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One of life’s most unappealling honours is to be selected by someone as executor for their will.

Being an executor means walking a long and grinding road – emotion, money and bureaucracy joined together in a task for which you will never receive thanks from the person who asked you to do the job in the first place.

Family dynamics dictate that adult children step up to be executors for their parents, and spouses may be able to do the job as well. But what if you’re a solo senior – an emerging term for retirees who have no kids or spouse? A recent edition of my e-mail newsletter highlights how solo seniors are becoming common.

An estate-planning option for seniors, solo and otherwise, is the corporate executor. Long a core service of trust companies, a corporate executor can manage pretty much everything in a professional, unbiased manner: Not just executing your will, but arranging your funeral, settling your accounts with Canada Revenue Agency and making sure your property is looked after.

Independent trust companies used to be a big part of the Canadian financial world, but they were pretty much all bought up by the big banks back in the 1990s. Those acquisitions look prescient now that we have an aging population that includes people who will need and be able to afford help managing their estates.

Scotiatrust, Bank of Nova Scotia’s trust division, says it has increased its estate and trust consultant staff in the past couple of years by 10 per cent to meet growing demand. Still, Scotiatrust president Roxana Tavana believes the corporate executor option hasn’t reached its full potential in an aging population. “A lot of average Canadians, and even above-average Canadians in terms of financial acumen and wealth experience, are not aware that these services are available from reputable banks,” she said.

Cost is a huge factor in deciding whether to use a corporate executor. Some provinces have set upper limits on executor compensation, often 5 per cent. Ms. Tavana said the services of a corporate executor come in below that level. “You wouldn’t see a bank-owned trust company typically go over 4.5 per cent.”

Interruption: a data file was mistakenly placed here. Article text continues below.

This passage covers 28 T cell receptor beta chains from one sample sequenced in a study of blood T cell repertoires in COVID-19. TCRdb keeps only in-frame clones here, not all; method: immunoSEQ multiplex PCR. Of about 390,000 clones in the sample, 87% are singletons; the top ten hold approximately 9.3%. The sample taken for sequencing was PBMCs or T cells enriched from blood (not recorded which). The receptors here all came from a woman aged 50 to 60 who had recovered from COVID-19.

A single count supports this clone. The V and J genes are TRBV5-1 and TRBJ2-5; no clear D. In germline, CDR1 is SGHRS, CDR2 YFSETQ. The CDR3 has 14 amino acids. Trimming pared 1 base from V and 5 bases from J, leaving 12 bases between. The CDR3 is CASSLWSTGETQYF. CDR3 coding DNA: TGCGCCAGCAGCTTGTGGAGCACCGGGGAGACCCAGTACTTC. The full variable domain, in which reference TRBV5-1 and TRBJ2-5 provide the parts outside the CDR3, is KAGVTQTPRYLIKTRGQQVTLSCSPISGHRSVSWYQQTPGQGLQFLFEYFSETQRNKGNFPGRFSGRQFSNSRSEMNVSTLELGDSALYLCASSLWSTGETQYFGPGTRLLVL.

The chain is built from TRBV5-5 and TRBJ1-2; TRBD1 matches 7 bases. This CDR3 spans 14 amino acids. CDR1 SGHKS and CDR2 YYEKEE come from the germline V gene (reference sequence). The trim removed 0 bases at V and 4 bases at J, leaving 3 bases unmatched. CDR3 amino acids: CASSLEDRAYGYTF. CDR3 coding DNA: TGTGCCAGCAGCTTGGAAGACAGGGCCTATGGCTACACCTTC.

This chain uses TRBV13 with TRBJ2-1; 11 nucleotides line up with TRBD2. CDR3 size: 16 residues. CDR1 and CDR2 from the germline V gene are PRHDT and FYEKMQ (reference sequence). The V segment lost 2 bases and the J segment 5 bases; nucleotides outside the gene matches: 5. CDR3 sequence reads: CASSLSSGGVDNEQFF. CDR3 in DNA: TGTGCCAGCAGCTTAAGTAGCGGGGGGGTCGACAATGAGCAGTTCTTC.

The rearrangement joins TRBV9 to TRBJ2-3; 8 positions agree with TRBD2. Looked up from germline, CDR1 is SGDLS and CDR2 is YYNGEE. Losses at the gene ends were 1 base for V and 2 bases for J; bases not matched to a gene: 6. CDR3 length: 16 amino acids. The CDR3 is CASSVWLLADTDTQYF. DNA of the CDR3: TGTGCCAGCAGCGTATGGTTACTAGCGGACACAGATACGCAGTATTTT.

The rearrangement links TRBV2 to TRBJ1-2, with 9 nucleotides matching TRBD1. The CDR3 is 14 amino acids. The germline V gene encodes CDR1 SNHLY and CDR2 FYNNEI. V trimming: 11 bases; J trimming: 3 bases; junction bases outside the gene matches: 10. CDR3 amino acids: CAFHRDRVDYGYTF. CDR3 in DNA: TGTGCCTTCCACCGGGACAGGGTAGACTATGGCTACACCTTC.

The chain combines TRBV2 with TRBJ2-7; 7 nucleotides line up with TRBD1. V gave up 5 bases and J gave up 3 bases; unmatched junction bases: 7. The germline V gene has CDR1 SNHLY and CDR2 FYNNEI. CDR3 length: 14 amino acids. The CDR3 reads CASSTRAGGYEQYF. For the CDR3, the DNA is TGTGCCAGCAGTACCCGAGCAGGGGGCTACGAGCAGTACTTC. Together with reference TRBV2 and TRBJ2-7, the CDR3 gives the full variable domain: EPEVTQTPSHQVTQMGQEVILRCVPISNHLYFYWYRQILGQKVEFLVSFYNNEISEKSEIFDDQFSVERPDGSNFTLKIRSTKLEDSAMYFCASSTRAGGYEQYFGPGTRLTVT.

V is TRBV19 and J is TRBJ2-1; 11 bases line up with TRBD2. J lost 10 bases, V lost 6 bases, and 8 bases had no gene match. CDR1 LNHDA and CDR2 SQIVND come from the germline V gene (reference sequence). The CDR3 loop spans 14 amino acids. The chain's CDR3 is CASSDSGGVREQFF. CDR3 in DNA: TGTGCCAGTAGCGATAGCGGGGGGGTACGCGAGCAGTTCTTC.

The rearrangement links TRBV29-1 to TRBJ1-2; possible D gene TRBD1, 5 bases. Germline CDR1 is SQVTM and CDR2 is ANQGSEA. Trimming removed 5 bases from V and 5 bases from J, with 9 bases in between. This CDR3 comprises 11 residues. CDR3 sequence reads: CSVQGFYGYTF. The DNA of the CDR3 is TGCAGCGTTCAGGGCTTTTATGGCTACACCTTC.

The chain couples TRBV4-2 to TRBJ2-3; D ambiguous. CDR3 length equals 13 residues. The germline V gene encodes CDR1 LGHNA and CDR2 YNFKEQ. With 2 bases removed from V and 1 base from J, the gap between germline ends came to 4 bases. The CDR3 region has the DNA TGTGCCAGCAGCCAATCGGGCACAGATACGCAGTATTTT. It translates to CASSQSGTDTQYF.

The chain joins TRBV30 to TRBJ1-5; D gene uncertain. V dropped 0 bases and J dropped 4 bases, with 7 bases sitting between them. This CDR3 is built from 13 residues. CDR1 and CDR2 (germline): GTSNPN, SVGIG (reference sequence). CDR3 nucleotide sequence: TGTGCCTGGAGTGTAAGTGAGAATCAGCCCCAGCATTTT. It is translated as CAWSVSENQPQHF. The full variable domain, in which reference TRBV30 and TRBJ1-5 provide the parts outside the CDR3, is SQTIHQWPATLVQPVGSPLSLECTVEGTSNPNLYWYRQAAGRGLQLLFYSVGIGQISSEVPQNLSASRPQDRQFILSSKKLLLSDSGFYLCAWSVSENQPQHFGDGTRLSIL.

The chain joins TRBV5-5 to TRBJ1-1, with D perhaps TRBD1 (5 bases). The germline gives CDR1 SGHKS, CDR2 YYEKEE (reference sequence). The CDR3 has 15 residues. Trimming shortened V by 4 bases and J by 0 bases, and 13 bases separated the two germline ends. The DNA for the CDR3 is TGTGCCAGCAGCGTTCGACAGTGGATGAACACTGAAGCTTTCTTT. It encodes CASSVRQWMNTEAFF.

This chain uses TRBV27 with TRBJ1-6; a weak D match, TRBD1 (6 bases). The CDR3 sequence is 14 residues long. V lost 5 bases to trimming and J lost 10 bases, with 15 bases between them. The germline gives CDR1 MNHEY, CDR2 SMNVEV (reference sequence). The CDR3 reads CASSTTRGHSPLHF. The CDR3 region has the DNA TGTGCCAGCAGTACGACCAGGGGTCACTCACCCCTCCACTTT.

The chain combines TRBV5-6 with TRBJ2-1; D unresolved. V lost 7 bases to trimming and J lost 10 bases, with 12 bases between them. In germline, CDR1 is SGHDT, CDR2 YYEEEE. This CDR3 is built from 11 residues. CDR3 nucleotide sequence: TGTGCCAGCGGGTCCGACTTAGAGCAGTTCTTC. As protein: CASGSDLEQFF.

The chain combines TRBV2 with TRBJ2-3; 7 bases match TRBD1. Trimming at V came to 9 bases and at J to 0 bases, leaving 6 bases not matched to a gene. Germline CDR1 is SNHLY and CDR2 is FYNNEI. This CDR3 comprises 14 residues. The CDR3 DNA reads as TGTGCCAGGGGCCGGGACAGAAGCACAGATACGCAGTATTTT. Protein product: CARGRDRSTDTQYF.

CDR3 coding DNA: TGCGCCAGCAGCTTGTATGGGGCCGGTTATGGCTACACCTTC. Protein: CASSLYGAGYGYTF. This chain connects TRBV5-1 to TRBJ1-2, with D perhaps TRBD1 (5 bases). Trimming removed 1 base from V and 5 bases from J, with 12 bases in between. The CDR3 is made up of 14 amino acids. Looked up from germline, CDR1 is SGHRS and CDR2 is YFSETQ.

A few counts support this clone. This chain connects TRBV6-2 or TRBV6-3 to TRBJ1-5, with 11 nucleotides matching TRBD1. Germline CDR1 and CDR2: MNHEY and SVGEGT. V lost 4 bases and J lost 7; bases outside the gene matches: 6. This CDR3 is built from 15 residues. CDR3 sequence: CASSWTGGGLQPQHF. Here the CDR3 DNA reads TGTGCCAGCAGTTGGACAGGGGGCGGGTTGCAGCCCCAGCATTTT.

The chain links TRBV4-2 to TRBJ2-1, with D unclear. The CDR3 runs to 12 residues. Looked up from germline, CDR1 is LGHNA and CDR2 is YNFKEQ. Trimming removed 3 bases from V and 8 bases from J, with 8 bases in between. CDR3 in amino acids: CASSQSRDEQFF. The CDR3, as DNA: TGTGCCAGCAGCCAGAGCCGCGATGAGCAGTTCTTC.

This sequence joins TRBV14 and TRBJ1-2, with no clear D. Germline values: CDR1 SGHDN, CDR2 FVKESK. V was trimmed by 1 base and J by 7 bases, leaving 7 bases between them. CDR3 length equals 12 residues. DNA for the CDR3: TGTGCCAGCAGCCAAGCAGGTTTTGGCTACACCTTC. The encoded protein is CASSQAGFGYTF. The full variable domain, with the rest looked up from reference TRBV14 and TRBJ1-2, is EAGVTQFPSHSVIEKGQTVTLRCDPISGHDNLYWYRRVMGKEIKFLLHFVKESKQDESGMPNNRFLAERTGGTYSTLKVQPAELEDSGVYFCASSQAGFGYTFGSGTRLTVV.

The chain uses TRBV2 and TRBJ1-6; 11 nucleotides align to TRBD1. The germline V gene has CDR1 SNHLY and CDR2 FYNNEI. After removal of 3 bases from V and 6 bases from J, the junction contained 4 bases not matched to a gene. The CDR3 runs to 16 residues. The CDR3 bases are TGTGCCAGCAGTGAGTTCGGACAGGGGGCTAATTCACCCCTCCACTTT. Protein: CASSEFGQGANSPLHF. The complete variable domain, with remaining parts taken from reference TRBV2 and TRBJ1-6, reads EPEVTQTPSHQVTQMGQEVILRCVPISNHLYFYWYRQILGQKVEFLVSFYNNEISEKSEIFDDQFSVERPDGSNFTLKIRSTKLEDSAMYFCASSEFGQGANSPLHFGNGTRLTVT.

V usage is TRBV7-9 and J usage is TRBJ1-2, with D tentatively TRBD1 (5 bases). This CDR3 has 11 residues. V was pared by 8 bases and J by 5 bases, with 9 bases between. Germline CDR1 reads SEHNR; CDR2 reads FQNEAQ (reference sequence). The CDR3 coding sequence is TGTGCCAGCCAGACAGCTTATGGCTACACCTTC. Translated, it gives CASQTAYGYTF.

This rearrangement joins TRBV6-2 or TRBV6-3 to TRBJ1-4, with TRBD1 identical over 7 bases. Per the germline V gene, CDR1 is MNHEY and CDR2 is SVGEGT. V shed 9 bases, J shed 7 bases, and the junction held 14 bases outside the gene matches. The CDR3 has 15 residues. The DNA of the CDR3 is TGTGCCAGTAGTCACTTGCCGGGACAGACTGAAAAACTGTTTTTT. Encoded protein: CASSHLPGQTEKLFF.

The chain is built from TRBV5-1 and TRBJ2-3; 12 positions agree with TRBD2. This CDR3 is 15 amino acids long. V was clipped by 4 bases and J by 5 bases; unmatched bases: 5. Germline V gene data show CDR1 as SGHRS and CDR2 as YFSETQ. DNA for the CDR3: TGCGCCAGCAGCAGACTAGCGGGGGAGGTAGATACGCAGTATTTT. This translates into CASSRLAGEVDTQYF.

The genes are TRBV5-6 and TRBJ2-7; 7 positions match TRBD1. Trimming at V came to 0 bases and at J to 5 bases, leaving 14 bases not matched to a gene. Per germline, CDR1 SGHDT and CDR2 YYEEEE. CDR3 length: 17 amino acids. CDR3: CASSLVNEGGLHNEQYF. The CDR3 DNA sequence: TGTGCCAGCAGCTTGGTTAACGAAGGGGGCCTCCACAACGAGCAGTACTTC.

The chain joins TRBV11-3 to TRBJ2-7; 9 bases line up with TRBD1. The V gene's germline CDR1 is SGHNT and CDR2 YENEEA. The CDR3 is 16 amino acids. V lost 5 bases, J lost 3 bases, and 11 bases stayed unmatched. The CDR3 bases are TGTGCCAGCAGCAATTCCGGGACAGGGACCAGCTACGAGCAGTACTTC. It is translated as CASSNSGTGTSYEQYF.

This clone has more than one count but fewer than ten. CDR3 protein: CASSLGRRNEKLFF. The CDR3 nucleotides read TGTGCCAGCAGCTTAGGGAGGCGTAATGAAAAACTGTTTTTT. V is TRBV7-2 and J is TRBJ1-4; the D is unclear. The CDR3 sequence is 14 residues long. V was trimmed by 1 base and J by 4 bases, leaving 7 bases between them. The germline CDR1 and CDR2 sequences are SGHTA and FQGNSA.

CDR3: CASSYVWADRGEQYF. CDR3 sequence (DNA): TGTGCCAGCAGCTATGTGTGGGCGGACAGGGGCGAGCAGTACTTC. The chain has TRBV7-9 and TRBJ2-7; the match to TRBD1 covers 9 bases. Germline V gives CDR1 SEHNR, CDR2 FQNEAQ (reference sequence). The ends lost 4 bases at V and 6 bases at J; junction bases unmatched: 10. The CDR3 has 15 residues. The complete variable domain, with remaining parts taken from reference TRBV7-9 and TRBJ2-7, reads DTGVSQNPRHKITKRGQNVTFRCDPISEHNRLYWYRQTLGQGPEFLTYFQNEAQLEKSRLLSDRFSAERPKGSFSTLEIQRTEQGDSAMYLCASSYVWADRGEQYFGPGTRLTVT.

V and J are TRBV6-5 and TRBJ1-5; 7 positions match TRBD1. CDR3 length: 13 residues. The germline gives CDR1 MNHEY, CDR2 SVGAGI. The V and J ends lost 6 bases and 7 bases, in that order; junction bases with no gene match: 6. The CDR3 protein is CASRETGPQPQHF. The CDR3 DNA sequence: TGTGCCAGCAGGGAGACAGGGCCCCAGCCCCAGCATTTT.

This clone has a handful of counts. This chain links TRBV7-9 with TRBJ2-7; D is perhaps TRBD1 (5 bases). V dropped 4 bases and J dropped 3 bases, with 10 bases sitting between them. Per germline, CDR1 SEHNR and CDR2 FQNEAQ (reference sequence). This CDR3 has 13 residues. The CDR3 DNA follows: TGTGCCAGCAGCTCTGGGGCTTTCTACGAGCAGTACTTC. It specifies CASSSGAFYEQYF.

Clay Gillespie, managing director at RGF Integrated Wealth Management in Vancouver, said corporate executors make sense in many cases, and he does refer clients to them. “The only real downside is cost,” he said via e-mail.

The exact cost of a corporate executor depends on the value of the assets in your estate and the complexity of your situation. Don’t hesitate to ask for a quote if you’re considering this service. As a rough guideline, it starts to make sense with assets of $1-million or more. That’s not a high threshold if you own a home in Toronto or Vancouver and have investments and savings.

Ms. Tavana said a corporate executor could perform services that include handling all dispositions of money to beneficiaries set out in the will, settling investments, pensions and annuities, paying the deceased’s bills, settling up with CRA and managing the sale of a home or property. She said it can take approximately 18 months to settle an estate with an average level of complexity, and that there could be as many as 100 different tasks to perform overall.

Hiring a corporate executor has obvious appeal for solo seniors, and for people who prefer not to have their children or a spouse be executor. This may come down to having too complex an estate for financial amateurs, perhaps because there are multiple properties or a business involved.

Other reasons to consider a corporate executor: You don’t think you can choose one family member without alienating others, or not wanting to burden family members with the potentially stressful job of being executor. “How the executor does every single task is under a big microscope by the rest of the family,” Ms. Tavana said. “There can be a lot of family conflict, unfortunately.”

Ms. Tavana said Scotiatrust will also take on power of attorney for property for clients, but not for personal care. If you can’t make decisions for yourself, the firm would step in to manage your finances. You’re only charged if the power of attorney actually kicks in, and Scotiatrust says the annual cost is set as a percentage of the market value of your portfolio.

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